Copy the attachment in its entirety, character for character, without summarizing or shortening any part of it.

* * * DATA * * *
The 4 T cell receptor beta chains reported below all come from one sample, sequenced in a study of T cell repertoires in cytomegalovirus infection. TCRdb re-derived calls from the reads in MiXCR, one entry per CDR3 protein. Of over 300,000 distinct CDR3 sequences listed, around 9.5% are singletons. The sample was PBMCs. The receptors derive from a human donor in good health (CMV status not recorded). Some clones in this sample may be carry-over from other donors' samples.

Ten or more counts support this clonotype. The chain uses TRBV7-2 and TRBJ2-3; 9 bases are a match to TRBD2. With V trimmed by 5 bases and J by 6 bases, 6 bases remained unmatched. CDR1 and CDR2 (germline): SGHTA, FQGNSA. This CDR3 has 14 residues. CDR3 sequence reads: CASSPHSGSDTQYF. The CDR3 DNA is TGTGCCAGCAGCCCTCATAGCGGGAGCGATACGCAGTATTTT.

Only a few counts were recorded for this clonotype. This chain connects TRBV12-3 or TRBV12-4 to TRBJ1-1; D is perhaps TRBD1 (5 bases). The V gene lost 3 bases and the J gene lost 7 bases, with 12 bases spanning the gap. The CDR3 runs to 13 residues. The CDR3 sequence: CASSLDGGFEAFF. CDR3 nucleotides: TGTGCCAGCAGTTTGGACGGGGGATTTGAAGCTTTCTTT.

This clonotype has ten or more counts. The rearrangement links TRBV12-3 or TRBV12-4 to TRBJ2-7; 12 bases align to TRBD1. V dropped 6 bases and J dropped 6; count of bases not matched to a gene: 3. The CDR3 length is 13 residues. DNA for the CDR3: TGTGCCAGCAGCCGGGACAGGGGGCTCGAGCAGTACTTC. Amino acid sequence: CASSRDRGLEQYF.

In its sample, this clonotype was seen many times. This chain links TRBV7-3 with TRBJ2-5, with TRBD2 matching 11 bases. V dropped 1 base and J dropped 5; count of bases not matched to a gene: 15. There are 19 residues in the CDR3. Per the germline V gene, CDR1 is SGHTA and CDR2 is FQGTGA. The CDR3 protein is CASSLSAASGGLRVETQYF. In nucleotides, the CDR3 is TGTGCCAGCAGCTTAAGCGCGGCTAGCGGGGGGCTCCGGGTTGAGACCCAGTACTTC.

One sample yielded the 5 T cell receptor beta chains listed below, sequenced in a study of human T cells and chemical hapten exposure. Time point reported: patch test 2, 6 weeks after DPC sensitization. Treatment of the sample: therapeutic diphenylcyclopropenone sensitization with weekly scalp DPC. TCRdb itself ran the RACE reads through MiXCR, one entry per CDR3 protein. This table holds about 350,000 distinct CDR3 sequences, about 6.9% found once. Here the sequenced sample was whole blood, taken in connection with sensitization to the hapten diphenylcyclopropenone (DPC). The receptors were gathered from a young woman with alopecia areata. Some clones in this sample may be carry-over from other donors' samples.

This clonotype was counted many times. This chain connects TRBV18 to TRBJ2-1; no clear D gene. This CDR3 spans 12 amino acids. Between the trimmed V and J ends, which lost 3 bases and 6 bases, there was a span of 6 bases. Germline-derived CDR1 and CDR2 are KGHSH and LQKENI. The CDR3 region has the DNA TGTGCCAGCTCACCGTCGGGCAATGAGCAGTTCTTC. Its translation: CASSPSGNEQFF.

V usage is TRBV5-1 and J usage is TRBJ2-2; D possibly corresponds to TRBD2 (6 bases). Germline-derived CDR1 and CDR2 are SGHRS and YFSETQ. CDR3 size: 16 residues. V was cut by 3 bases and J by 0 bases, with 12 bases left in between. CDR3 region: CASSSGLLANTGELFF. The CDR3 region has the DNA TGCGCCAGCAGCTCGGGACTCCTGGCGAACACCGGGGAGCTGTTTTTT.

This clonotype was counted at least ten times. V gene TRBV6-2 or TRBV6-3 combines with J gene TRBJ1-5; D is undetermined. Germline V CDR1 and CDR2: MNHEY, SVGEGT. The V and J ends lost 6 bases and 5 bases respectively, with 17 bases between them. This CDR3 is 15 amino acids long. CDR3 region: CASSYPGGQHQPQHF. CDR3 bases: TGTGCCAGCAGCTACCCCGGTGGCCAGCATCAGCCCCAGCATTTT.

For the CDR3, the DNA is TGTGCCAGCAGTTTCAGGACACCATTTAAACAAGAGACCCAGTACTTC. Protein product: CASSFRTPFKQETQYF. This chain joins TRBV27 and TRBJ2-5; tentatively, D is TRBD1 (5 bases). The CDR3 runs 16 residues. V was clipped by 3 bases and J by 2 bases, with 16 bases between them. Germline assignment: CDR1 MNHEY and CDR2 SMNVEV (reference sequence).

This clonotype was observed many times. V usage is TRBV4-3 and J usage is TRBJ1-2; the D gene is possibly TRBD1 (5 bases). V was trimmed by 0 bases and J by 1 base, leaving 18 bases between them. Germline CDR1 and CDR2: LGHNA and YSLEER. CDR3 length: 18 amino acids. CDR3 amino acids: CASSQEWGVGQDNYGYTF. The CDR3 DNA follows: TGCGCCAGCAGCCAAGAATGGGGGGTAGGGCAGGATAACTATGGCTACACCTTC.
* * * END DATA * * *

The 4 T cell receptor beta chains reported below all come from one sample, sequenced in a study of T cell repertoires in cytomegalovirus infection. TCRdb re-derived calls from the reads in MiXCR, one entry per CDR3 protein. Of over 300,000 distinct CDR3 sequences listed, around 9.5% are singletons. The sample was PBMCs. The receptors derive from a human donor in good health (CMV status not recorded). Some clones in this sample may be carry-over from other donors' samples.

Ten or more counts support this clonotype. The chain uses TRBV7-2 and TRBJ2-3; 9 bases are a match to TRBD2. With V trimmed by 5 bases and J by 6 bases, 6 bases remained unmatched. CDR1 and CDR2 (germline): SGHTA, FQGNSA. This CDR3 has 14 residues. CDR3 sequence reads: CASSPHSGSDTQYF. The CDR3 DNA is TGTGCCAGCAGCCCTCATAGCGGGAGCGATACGCAGTATTTT.

Only a few counts were recorded for this clonotype. This chain connects TRBV12-3 or TRBV12-4 to TRBJ1-1; D is perhaps TRBD1 (5 bases). The V gene lost 3 bases and the J gene lost 7 bases, with 12 bases spanning the gap. The CDR3 runs to 13 residues. The CDR3 sequence: CASSLDGGFEAFF. CDR3 nucleotides: TGTGCCAGCAGTTTGGACGGGGGATTTGAAGCTTTCTTT.

This clonotype has ten or more counts. The rearrangement links TRBV12-3 or TRBV12-4 to TRBJ2-7; 12 bases align to TRBD1. V dropped 6 bases and J dropped 6; count of bases not matched to a gene: 3. The CDR3 length is 13 residues. DNA for the CDR3: TGTGCCAGCAGCCGGGACAGGGGGCTCGAGCAGTACTTC. Amino acid sequence: CASSRDRGLEQYF.

In its sample, this clonotype was seen many times. This chain links TRBV7-3 with TRBJ2-5, with TRBD2 matching 11 bases. V dropped 1 base and J dropped 5; count of bases not matched to a gene: 15. There are 19 residues in the CDR3. Per the germline V gene, CDR1 is SGHTA and CDR2 is FQGTGA. The CDR3 protein is CASSLSAASGGLRVETQYF. In nucleotides, the CDR3 is TGTGCCAGCAGCTTAAGCGCGGCTAGCGGGGGGCTCCGGGTTGAGACCCAGTACTTC.

One sample yielded the 5 T cell receptor beta chains listed below, sequenced in a study of human T cells and chemical hapten exposure. Time point reported: patch test 2, 6 weeks after DPC sensitization. Treatment of the sample: therapeutic diphenylcyclopropenone sensitization with weekly scalp DPC. TCRdb itself ran the RACE reads through MiXCR, one entry per CDR3 protein. This table holds about 350,000 distinct CDR3 sequences, about 6.9% found once. Here the sequenced sample was whole blood, taken in connection with sensitization to the hapten diphenylcyclopropenone (DPC). The receptors were gathered from a young woman with alopecia areata. Some clones in this sample may be carry-over from other donors' samples.

This clonotype was counted many times. This chain connects TRBV18 to TRBJ2-1; no clear D gene. This CDR3 spans 12 amino acids. Between the trimmed V and J ends, which lost 3 bases and 6 bases, there was a span of 6 bases. Germline-derived CDR1 and CDR2 are KGHSH and LQKENI. The CDR3 region has the DNA TGTGCCAGCTCACCGTCGGGCAATGAGCAGTTCTTC. Its translation: CASSPSGNEQFF.

V usage is TRBV5-1 and J usage is TRBJ2-2; D possibly corresponds to TRBD2 (6 bases). Germline-derived CDR1 and CDR2 are SGHRS and YFSETQ. CDR3 size: 16 residues. V was cut by 3 bases and J by 0 bases, with 12 bases left in between. CDR3 region: CASSSGLLANTGELFF. The CDR3 region has the DNA TGCGCCAGCAGCTCGGGACTCCTGGCGAACACCGGGGAGCTGTTTTTT.

This clonotype was counted at least ten times. V gene TRBV6-2 or TRBV6-3 combines with J gene TRBJ1-5; D is undetermined. Germline V CDR1 and CDR2: MNHEY, SVGEGT. The V and J ends lost 6 bases and 5 bases respectively, with 17 bases between them. This CDR3 is 15 amino acids long. CDR3 region: CASSYPGGQHQPQHF. CDR3 bases: TGTGCCAGCAGCTACCCCGGTGGCCAGCATCAGCCCCAGCATTTT.

For the CDR3, the DNA is TGTGCCAGCAGTTTCAGGACACCATTTAAACAAGAGACCCAGTACTTC. Protein product: CASSFRTPFKQETQYF. This chain joins TRBV27 and TRBJ2-5; tentatively, D is TRBD1 (5 bases). The CDR3 runs 16 residues. V was clipped by 3 bases and J by 2 bases, with 16 bases between them. Germline assignment: CDR1 MNHEY and CDR2 SMNVEV (reference sequence).

This clonotype was observed many times. V usage is TRBV4-3 and J usage is TRBJ1-2; the D gene is possibly TRBD1 (5 bases). V was trimmed by 0 bases and J by 1 base, leaving 18 bases between them. Germline CDR1 and CDR2: LGHNA and YSLEER. CDR3 length: 18 amino acids. CDR3 amino acids: CASSQEWGVGQDNYGYTF. The CDR3 DNA follows: TGCGCCAGCAGCCAAGAATGGGGGGTAGGGCAGGATAACTATGGCTACACCTTC.